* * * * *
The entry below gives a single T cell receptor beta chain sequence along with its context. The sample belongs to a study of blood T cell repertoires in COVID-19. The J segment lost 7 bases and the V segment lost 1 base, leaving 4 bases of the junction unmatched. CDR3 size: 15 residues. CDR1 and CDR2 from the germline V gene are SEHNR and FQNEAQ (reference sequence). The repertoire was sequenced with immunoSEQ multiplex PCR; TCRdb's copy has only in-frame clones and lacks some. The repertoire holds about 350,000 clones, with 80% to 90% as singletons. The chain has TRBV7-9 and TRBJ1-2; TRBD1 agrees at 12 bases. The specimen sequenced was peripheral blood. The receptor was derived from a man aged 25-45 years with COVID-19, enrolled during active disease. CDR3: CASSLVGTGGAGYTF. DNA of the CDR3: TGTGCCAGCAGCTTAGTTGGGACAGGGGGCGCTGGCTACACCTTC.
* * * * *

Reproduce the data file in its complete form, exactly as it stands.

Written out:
The entry below gives a single T cell receptor beta chain sequence along with its context. The sample belongs to a study of blood T cell repertoires in COVID-19. The J segment lost 7 bases and the V segment lost 1 base, leaving 4 bases of the junction unmatched. CDR3 size: 15 residues. CDR1 and CDR2 from the germline V gene are SEHNR and FQNEAQ (reference sequence). The repertoire was sequenced with immunoSEQ multiplex PCR; TCRdb's copy has only in-frame clones and lacks some. The repertoire holds about 350,000 clones, with 80% to 90% as singletons. The chain has TRBV7-9 and TRBJ1-2; TRBD1 agrees at 12 bases. The specimen sequenced was peripheral blood. The receptor was derived from a man aged 25-45 years with COVID-19, enrolled during active disease. CDR3: CASSLVGTGGAGYTF. DNA of the CDR3: TGTGCCAGCAGCTTAGTTGGGACAGGGGGCGCTGGCTACACCTTC.